Camping and camels

Hello and welcome back to Riyadh where it’s another day of sun – although the mornings are much fresher and the evenings cooler, with daytime temperatures only reaching 22 degrees…#literallyfreezing lolz!

This will be the last blog of 2021 and it’s a bumper photo edition from a recent camping trip and a day spent with some supermodel camels at the annual King Abdulaziz Camel Festival.

Our camping trip was to an area called Sa’ad about two hours east of Riyadh in some beautiful red sand dunes. We had a fabulous time, saw the sunset and the full moon rise – and it even rained a little bit overnight. It was quite something to be woken up by raindrops hitting the canvas in the desert.

Many thanks to the Riyadh Rovers and our friends Freddie and Stephen for bringing us a along and sharing their adventure with us :0)

Riyadh Rovers Full Moon Camping Trip

I also recently spent a day at the King Abdulaziz Camel Festival – the world’s largest camel festival! Camels are big business here with prizes worth $40million. They are judged on their looks ie their proportions, markings, size of the hump, condition of their coat etc. There has been some well publicized controversy this year about camels being disqualified for receiving botox to make their lips bigger – but there was no mention of that the day we went.

The festival runs for a month and a half every year a couple of hours north of Riyadh, covering an area of 32sq Kms. 33,000 camels take part in the annual cultural, economic, sports and entertainment festival where they are judged on their looks in different categories. There are some race days, just not on the day we were there.

The main area has a show ground with stands and a VIP area. Adjacent is a pop up village offering a laundry, bank, butchers, grocery store, hardware shop etc providing services for all the people who are part of the festival and camp there along with the camels for the duration. There’s also a large area offering desert tents for rent by visitors, and of course spread out are the camel camps, with herds who travelled from all over the Middle East to take part.

The day we went was competition day for herds of black camels. A herd is up to 80 camels, all female + calves and one male. They are judged on how they look as a herd and they are paraded up and down in front of a panel of judges headed by one white camel who is ornately adorned. There were 10 herds, so 800 black camels in total, on show – and they were amazing to see. The camels really are like supermodels and they are treated as VIPs with crowds in the stands singing to welcome them.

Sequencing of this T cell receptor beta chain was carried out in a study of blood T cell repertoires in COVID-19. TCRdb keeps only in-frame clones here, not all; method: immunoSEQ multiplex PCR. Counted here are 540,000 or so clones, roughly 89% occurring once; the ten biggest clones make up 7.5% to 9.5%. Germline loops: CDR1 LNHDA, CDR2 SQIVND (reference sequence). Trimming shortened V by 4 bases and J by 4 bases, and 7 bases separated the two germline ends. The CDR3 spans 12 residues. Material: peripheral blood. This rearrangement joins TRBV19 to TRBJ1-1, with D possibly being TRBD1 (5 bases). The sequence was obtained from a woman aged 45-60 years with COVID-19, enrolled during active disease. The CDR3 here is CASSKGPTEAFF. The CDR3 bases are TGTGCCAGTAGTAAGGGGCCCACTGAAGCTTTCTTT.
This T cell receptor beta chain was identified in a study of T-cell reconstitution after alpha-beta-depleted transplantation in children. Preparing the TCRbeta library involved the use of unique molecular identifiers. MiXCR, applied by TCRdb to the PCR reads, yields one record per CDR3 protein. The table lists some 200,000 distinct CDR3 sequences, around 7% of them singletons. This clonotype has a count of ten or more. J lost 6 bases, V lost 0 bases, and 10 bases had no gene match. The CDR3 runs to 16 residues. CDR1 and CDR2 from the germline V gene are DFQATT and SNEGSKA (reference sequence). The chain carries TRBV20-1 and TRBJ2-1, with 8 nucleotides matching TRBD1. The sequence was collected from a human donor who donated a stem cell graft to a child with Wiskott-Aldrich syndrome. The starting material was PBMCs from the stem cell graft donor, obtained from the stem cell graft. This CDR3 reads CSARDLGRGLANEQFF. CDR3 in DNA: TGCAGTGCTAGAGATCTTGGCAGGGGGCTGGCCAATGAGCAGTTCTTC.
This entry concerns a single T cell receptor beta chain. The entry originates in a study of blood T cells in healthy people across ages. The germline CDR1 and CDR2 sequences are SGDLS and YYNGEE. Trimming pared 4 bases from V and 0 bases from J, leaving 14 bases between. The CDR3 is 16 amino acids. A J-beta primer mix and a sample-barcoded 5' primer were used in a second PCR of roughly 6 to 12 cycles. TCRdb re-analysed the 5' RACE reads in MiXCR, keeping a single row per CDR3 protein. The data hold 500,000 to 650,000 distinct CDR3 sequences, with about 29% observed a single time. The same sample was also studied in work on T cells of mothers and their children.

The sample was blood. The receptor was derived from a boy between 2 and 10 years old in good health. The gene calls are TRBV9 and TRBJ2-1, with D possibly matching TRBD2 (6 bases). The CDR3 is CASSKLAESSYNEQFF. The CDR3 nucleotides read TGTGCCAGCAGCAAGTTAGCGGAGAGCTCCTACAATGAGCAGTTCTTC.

The Saudis running the event were incredibly welcoming. They really wanted us to have a good time and nothing was too much to help us get our photos and make sure we had a good day. We were hosted in the VIP area and offered qahwa and dates on arrival. We were also given special access to the camels who take part in the opening and closing caravan parade:

Then we spent some time wandering along the Al_Dahna Street Souk where Bedouins have a roadside camp selling food, qahwa (Arabic coffee), chai (tea), freshly made bread and anything and everything you could need for your camel or camping…

It was a really fabulous day. I went with Haya Tours (you can find them on Instagram) run by the indefatigable Salwa – a one woman powerhouse. People at the festival were so friendly and helpful and other Saudi visitors couldn’t believe this group of tourists in their midst – they were very keen to photograph and film us with car loads slowing down so they could shout ‘Welcome to Saudi Arabia’. The Saudi women weren’t keen to be photographed, but they also wanted to wave and say hello.

And that brings us to the end for another year of Our Big Arabian Adventure. It’s been eventful!

Festive greetings to you all and wishes for a healthy, safe and better 2022, and I’ll see you back here in January,

Anne :0)

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